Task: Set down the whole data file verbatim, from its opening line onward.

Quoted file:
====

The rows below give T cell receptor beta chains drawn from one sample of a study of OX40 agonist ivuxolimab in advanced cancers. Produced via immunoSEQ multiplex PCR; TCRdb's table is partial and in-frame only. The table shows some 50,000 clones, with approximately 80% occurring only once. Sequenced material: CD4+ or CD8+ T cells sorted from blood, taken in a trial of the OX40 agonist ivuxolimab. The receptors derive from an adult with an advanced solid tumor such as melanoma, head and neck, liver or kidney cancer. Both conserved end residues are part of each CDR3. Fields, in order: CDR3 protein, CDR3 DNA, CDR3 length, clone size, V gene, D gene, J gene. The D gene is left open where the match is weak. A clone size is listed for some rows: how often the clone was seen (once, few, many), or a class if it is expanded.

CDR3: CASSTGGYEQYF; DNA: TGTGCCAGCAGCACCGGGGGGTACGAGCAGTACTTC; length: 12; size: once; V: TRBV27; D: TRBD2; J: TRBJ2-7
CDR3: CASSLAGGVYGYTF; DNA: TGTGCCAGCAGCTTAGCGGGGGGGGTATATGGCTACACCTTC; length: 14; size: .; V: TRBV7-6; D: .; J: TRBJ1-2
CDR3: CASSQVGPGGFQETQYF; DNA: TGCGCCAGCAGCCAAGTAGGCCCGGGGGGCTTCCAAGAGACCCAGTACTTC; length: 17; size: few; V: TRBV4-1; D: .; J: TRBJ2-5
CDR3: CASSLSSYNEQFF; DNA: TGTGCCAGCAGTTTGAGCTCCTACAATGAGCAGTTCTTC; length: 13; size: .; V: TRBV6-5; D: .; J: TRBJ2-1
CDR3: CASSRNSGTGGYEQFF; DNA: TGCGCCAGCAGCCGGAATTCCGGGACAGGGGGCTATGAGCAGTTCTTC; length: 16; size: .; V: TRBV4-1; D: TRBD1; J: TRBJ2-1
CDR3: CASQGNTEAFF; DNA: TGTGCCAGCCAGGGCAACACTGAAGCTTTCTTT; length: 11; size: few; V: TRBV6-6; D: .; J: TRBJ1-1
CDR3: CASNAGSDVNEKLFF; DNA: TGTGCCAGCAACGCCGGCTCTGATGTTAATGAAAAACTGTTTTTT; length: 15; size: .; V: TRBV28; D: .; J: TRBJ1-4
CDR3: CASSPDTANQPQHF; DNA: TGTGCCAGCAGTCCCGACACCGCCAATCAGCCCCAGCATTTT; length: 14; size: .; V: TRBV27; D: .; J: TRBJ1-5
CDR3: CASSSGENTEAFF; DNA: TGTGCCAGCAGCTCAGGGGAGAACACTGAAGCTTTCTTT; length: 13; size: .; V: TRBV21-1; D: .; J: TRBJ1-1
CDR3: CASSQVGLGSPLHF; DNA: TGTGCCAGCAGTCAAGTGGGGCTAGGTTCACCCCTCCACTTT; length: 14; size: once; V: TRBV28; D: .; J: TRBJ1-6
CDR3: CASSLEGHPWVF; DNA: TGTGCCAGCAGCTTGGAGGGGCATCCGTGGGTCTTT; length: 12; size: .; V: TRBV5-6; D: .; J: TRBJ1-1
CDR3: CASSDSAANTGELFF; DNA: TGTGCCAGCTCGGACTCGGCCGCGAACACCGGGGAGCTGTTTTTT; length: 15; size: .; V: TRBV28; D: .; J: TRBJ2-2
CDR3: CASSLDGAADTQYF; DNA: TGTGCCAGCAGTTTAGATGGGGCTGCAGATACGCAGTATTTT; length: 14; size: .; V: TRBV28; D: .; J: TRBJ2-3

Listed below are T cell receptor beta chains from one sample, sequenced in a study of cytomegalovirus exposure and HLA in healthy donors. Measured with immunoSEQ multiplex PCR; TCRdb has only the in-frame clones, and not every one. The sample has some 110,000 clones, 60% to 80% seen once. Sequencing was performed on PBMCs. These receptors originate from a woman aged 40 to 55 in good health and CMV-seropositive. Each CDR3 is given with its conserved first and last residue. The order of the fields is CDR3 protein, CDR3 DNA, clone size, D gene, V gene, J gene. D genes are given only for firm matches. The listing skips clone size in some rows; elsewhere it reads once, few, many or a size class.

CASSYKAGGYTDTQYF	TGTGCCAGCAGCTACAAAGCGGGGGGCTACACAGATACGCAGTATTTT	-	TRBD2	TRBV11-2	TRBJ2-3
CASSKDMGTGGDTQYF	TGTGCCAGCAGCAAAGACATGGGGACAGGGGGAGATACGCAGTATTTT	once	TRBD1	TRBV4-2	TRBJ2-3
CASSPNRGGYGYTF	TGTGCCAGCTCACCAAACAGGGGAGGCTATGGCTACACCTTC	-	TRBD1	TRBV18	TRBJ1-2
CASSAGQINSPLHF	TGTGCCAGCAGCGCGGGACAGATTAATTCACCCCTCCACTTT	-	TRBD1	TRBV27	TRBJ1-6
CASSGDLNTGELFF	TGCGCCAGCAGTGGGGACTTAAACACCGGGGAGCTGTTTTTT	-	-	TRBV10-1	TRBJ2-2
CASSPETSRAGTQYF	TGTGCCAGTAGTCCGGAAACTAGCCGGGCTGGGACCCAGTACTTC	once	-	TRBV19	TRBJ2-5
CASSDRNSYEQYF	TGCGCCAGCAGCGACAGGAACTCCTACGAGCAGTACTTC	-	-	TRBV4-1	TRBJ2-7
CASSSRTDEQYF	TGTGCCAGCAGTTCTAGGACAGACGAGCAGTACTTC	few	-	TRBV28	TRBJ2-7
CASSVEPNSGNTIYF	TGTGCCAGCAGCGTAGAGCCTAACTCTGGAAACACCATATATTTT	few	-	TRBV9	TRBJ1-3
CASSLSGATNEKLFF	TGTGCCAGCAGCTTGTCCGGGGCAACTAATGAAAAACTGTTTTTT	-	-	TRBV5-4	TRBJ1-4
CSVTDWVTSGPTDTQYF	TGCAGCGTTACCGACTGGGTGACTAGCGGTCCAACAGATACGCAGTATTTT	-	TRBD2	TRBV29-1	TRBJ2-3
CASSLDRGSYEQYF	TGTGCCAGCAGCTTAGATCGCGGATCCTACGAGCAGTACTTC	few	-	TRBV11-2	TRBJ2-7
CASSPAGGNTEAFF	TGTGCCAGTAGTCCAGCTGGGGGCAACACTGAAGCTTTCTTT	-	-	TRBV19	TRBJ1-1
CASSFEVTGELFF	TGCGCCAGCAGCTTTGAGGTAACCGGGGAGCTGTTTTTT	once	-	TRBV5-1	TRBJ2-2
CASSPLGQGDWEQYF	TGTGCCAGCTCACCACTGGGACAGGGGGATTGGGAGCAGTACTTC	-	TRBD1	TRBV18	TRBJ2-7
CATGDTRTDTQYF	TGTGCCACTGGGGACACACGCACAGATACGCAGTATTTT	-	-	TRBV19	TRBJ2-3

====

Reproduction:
The rows below give T cell receptor beta chains drawn from one sample of a study of OX40 agonist ivuxolimab in advanced cancers. Produced via immunoSEQ multiplex PCR; TCRdb's table is partial and in-frame only. The table shows some 50,000 clones, with approximately 80% occurring only once. Sequenced material: CD4+ or CD8+ T cells sorted from blood, taken in a trial of the OX40 agonist ivuxolimab. The receptors derive from an adult with an advanced solid tumor such as melanoma, head and neck, liver or kidney cancer. Both conserved end residues are part of each CDR3. Fields, in order: CDR3 protein, CDR3 DNA, CDR3 length, clone size, V gene, D gene, J gene. The D gene is left open where the match is weak. A clone size is listed for some rows: how often the clone was seen (once, few, many), or a class if it is expanded.

CDR3: CASSTGGYEQYF; DNA: TGTGCCAGCAGCACCGGGGGGTACGAGCAGTACTTC; length: 12; size: once; V: TRBV27; D: TRBD2; J: TRBJ2-7
CDR3: CASSLAGGVYGYTF; DNA: TGTGCCAGCAGCTTAGCGGGGGGGGTATATGGCTACACCTTC; length: 14; size: .; V: TRBV7-6; D: .; J: TRBJ1-2
CDR3: CASSQVGPGGFQETQYF; DNA: TGCGCCAGCAGCCAAGTAGGCCCGGGGGGCTTCCAAGAGACCCAGTACTTC; length: 17; size: few; V: TRBV4-1; D: .; J: TRBJ2-5
CDR3: CASSLSSYNEQFF; DNA: TGTGCCAGCAGTTTGAGCTCCTACAATGAGCAGTTCTTC; length: 13; size: .; V: TRBV6-5; D: .; J: TRBJ2-1
CDR3: CASSRNSGTGGYEQFF; DNA: TGCGCCAGCAGCCGGAATTCCGGGACAGGGGGCTATGAGCAGTTCTTC; length: 16; size: .; V: TRBV4-1; D: TRBD1; J: TRBJ2-1
CDR3: CASQGNTEAFF; DNA: TGTGCCAGCCAGGGCAACACTGAAGCTTTCTTT; length: 11; size: few; V: TRBV6-6; D: .; J: TRBJ1-1
CDR3: CASNAGSDVNEKLFF; DNA: TGTGCCAGCAACGCCGGCTCTGATGTTAATGAAAAACTGTTTTTT; length: 15; size: .; V: TRBV28; D: .; J: TRBJ1-4
CDR3: CASSPDTANQPQHF; DNA: TGTGCCAGCAGTCCCGACACCGCCAATCAGCCCCAGCATTTT; length: 14; size: .; V: TRBV27; D: .; J: TRBJ1-5
CDR3: CASSSGENTEAFF; DNA: TGTGCCAGCAGCTCAGGGGAGAACACTGAAGCTTTCTTT; length: 13; size: .; V: TRBV21-1; D: .; J: TRBJ1-1
CDR3: CASSQVGLGSPLHF; DNA: TGTGCCAGCAGTCAAGTGGGGCTAGGTTCACCCCTCCACTTT; length: 14; size: once; V: TRBV28; D: .; J: TRBJ1-6
CDR3: CASSLEGHPWVF; DNA: TGTGCCAGCAGCTTGGAGGGGCATCCGTGGGTCTTT; length: 12; size: .; V: TRBV5-6; D: .; J: TRBJ1-1
CDR3: CASSDSAANTGELFF; DNA: TGTGCCAGCTCGGACTCGGCCGCGAACACCGGGGAGCTGTTTTTT; length: 15; size: .; V: TRBV28; D: .; J: TRBJ2-2
CDR3: CASSLDGAADTQYF; DNA: TGTGCCAGCAGTTTAGATGGGGCTGCAGATACGCAGTATTTT; length: 14; size: .; V: TRBV28; D: .; J: TRBJ2-3

Listed below are T cell receptor beta chains from one sample, sequenced in a study of cytomegalovirus exposure and HLA in healthy donors. Measured with immunoSEQ multiplex PCR; TCRdb has only the in-frame clones, and not every one. The sample has some 110,000 clones, 60% to 80% seen once. Sequencing was performed on PBMCs. These receptors originate from a woman aged 40 to 55 in good health and CMV-seropositive. Each CDR3 is given with its conserved first and last residue. The order of the fields is CDR3 protein, CDR3 DNA, clone size, D gene, V gene, J gene. D genes are given only for firm matches. The listing skips clone size in some rows; elsewhere it reads once, few, many or a size class.

CASSYKAGGYTDTQYF	TGTGCCAGCAGCTACAAAGCGGGGGGCTACACAGATACGCAGTATTTT	-	TRBD2	TRBV11-2	TRBJ2-3
CASSKDMGTGGDTQYF	TGTGCCAGCAGCAAAGACATGGGGACAGGGGGAGATACGCAGTATTTT	once	TRBD1	TRBV4-2	TRBJ2-3
CASSPNRGGYGYTF	TGTGCCAGCTCACCAAACAGGGGAGGCTATGGCTACACCTTC	-	TRBD1	TRBV18	TRBJ1-2
CASSAGQINSPLHF	TGTGCCAGCAGCGCGGGACAGATTAATTCACCCCTCCACTTT	-	TRBD1	TRBV27	TRBJ1-6
CASSGDLNTGELFF	TGCGCCAGCAGTGGGGACTTAAACACCGGGGAGCTGTTTTTT	-	-	TRBV10-1	TRBJ2-2
CASSPETSRAGTQYF	TGTGCCAGTAGTCCGGAAACTAGCCGGGCTGGGACCCAGTACTTC	once	-	TRBV19	TRBJ2-5
CASSDRNSYEQYF	TGCGCCAGCAGCGACAGGAACTCCTACGAGCAGTACTTC	-	-	TRBV4-1	TRBJ2-7
CASSSRTDEQYF	TGTGCCAGCAGTTCTAGGACAGACGAGCAGTACTTC	few	-	TRBV28	TRBJ2-7
CASSVEPNSGNTIYF	TGTGCCAGCAGCGTAGAGCCTAACTCTGGAAACACCATATATTTT	few	-	TRBV9	TRBJ1-3
CASSLSGATNEKLFF	TGTGCCAGCAGCTTGTCCGGGGCAACTAATGAAAAACTGTTTTTT	-	-	TRBV5-4	TRBJ1-4
CSVTDWVTSGPTDTQYF	TGCAGCGTTACCGACTGGGTGACTAGCGGTCCAACAGATACGCAGTATTTT	-	TRBD2	TRBV29-1	TRBJ2-3
CASSLDRGSYEQYF	TGTGCCAGCAGCTTAGATCGCGGATCCTACGAGCAGTACTTC	few	-	TRBV11-2	TRBJ2-7
CASSPAGGNTEAFF	TGTGCCAGTAGTCCAGCTGGGGGCAACACTGAAGCTTTCTTT	-	-	TRBV19	TRBJ1-1
CASSFEVTGELFF	TGCGCCAGCAGCTTTGAGGTAACCGGGGAGCTGTTTTTT	once	-	TRBV5-1	TRBJ2-2
CASSPLGQGDWEQYF	TGTGCCAGCTCACCACTGGGACAGGGGGATTGGGAGCAGTACTTC	-	TRBD1	TRBV18	TRBJ2-7
CATGDTRTDTQYF	TGTGCCACTGGGGACACACGCACAGATACGCAGTATTTT	-	-	TRBV19	TRBJ2-3